In contrast, Azziz’s plan would fundamentally change the groundwork Bloodworth laid and so many alumni seem to hold dear, transforming the small commuter university into something far larger, a school that will look beyond the local population in order to become an institution with a six-year graduation rate exceeding 75 percent with a 95 percent employment rate.
Such growth, he said, will not come easily, particularly in light of recent cuts to higher education. While criticism over the Georgia Regents University name, particularly the perception that it was placating the governing body, has been harsh, Azziz focused on the need to stand alone because of the state’s dwindling financial influence.
“We were over-dependent on state support, particularly for capital projects and education, resulting in investments determined primarily by state politics or tax revenues rather than an overarching strategic plan, an inadequate focus on entrepreneurship, limited philanthropic efforts and chronic underinvestment in our facilities,” he said. “In fact, much of the lack of emphasis on philanthropy stemmed from the mistaken perception that because we receive state appropriations we are fully state-supported.”
State funds only support 23 percent of the university’s budget.
In addition, he said there was a lack of understanding about the university’s value to the community.
“We have experienced limited tangible local support of our health sciences university and our health system,” he said. “Some in our community are not yet ready or prepared to embrace and accept a strong and growing university in their midst, nor do they fully comprehend that their success and future, and that of the city, is intimately tied to how well the university does.”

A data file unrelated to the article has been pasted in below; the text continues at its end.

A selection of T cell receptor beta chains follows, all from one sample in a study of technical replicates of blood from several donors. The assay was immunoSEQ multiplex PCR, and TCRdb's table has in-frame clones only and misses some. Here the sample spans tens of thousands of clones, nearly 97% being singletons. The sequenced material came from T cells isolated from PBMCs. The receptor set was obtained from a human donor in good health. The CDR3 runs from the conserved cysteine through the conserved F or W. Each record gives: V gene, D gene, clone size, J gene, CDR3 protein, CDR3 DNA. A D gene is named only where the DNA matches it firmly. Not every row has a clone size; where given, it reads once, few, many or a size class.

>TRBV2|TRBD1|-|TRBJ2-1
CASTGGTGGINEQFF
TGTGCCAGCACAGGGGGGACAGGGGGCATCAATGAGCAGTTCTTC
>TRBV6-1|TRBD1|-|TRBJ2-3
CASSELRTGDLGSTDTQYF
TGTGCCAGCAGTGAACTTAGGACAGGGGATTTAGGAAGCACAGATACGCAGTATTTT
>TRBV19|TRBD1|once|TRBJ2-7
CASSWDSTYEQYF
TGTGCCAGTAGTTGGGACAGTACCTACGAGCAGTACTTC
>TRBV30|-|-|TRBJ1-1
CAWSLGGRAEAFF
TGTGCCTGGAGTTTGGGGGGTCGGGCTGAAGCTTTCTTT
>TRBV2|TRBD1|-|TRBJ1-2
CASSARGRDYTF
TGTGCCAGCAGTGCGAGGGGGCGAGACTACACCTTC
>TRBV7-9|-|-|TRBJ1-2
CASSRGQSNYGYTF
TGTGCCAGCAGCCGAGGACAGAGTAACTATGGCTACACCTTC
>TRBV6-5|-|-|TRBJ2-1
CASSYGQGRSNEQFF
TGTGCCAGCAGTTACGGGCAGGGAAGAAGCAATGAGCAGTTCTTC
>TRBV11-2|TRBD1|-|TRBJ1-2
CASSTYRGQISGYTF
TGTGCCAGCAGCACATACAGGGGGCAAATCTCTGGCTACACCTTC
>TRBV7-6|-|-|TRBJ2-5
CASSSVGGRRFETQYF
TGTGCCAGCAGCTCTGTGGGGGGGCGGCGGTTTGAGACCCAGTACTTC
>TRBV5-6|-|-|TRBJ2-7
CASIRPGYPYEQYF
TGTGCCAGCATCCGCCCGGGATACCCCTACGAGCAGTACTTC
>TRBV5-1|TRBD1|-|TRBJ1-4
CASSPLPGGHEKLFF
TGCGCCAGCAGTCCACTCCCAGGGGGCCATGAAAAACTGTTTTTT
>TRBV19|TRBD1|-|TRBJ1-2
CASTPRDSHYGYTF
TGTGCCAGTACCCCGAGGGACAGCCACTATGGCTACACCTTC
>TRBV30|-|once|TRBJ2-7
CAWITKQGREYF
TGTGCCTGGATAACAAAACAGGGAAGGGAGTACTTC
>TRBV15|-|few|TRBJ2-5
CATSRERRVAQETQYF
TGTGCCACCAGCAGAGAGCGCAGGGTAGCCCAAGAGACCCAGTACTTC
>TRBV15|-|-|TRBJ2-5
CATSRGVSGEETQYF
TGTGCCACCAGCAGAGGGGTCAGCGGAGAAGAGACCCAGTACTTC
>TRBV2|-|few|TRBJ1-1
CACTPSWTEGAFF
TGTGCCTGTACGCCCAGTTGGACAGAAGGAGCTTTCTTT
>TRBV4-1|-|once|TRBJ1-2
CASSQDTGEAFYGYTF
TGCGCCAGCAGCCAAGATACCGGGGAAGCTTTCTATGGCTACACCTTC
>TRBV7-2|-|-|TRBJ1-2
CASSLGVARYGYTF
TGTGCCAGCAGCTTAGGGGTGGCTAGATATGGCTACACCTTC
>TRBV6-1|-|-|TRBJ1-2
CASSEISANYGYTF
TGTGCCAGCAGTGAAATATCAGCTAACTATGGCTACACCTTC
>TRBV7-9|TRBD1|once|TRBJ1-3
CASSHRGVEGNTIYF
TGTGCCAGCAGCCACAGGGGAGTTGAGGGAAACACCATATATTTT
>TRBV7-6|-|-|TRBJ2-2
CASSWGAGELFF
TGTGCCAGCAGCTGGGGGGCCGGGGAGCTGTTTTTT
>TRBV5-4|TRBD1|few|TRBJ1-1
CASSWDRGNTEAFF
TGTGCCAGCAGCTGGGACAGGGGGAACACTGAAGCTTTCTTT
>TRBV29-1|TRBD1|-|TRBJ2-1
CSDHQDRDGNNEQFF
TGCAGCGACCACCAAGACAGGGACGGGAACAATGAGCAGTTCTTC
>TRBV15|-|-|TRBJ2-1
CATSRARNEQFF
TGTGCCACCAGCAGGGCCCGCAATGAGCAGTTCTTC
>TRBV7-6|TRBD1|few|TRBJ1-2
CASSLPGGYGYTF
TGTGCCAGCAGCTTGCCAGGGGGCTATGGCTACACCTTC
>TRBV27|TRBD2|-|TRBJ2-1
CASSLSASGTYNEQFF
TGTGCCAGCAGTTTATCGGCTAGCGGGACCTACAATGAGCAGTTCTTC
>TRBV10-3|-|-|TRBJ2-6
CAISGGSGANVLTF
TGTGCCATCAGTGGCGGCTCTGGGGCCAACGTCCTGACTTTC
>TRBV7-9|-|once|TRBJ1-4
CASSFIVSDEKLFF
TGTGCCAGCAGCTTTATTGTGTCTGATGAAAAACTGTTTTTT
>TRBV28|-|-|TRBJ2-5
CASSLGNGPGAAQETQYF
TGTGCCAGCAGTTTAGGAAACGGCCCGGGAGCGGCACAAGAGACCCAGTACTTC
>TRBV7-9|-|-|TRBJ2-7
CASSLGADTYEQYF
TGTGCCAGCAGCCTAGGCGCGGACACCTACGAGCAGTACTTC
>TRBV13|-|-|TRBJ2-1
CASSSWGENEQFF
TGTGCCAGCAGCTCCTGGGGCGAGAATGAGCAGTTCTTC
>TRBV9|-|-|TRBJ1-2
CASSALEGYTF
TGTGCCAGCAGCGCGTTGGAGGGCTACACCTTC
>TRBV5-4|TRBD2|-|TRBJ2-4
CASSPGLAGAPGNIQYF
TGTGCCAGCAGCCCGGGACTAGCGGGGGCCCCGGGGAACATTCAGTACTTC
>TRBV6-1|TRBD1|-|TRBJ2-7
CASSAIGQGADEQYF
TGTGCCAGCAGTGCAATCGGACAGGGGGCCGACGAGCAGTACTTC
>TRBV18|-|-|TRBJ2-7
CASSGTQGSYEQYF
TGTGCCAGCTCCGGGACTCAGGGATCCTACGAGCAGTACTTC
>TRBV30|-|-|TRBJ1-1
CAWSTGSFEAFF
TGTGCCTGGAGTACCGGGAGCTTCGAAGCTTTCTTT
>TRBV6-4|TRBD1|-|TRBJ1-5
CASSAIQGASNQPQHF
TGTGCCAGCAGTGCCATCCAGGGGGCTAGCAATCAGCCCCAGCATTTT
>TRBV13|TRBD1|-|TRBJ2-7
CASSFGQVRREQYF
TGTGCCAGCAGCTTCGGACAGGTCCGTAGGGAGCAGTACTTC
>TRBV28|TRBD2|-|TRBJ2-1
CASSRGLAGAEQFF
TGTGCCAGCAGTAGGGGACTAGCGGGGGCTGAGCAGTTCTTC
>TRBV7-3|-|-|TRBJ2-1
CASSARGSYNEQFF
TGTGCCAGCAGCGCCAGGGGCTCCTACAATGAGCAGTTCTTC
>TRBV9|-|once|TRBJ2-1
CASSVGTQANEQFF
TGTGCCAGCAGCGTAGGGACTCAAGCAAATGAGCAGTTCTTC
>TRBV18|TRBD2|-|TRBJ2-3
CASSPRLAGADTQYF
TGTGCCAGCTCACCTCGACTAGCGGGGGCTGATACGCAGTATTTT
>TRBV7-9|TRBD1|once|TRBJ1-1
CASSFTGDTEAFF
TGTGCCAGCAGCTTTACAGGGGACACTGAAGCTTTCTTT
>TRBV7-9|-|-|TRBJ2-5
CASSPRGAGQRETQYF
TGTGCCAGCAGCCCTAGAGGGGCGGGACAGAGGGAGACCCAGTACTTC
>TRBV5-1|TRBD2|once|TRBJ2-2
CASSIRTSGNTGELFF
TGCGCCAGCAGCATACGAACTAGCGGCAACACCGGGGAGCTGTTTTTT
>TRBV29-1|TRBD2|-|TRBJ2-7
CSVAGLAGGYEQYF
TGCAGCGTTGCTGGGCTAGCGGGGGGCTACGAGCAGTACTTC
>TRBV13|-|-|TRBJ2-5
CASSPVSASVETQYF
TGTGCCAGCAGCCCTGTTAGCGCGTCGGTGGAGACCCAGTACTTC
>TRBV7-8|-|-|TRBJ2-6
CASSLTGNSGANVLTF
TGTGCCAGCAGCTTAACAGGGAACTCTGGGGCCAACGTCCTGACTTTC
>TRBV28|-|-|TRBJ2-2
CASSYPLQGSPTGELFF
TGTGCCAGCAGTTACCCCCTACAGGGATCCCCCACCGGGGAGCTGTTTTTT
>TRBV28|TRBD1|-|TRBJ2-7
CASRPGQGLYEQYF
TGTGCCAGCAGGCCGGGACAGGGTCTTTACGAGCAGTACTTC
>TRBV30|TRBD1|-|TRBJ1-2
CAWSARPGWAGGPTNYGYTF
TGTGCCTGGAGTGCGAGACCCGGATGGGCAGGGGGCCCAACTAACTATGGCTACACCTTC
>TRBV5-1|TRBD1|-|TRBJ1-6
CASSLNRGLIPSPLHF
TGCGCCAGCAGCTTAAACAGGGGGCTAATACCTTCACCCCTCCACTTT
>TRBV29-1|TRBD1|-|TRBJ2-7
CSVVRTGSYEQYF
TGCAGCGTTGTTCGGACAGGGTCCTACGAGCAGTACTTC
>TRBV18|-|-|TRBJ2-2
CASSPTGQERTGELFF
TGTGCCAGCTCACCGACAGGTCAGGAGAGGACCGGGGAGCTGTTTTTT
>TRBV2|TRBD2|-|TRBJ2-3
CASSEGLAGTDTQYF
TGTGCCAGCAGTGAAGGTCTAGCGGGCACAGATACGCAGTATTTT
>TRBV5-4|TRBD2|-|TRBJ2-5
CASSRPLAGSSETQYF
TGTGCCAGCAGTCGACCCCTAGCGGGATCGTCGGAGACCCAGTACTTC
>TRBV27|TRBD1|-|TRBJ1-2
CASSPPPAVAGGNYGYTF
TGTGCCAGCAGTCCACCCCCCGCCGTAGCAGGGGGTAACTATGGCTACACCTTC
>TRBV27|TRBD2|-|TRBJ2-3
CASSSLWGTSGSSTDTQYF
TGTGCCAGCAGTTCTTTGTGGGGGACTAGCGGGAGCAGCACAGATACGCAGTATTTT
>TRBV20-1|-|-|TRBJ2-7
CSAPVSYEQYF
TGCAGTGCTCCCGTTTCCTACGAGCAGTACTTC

In spite of $600 million in decreased revenues and unfunded costs and $225 million in state appropriation reductions, Azziz vowed to address the fact that some staff and faculty haven’t received a pay raise in over four years.
Most surprising, however, was his articulated vision for 2030, which included a student body double what it is today, a “Top 50” ranked medical school, 800 acres of university campus in Augusta, Division I sports and a new sports complex, and at least eight regional campuses throughout the state, including an Atlanta campus, which he insisted was vital to the school’s growth and stature.
“All research universities in Georgia, including UGA and Mercer, have campuses in Atlanta,” he said, “because metro Atlanta is home to more than half of Georgia’s population, because that’s where the state’s business is conducted and because, to paraphrase bank robber Willie Sutton, that’s where the money is.”
Though his detailed, long-term blueprint to make the merged school a world-class institution undoubtedly failed to sway those skeptics convinced that Azziz’s ultimate goal has always been to move the entire enterprise out of Augusta, his stated commitment to grow in Augusta even as the school branches out across the state should give most Augustans a sigh of relief and possible a twinge of excitement.
If Georgia Regents University Augusta reaches its 2030 destination, it won’t just transform the two schools it started with, it will completely transform the city as well.You Might Also Like: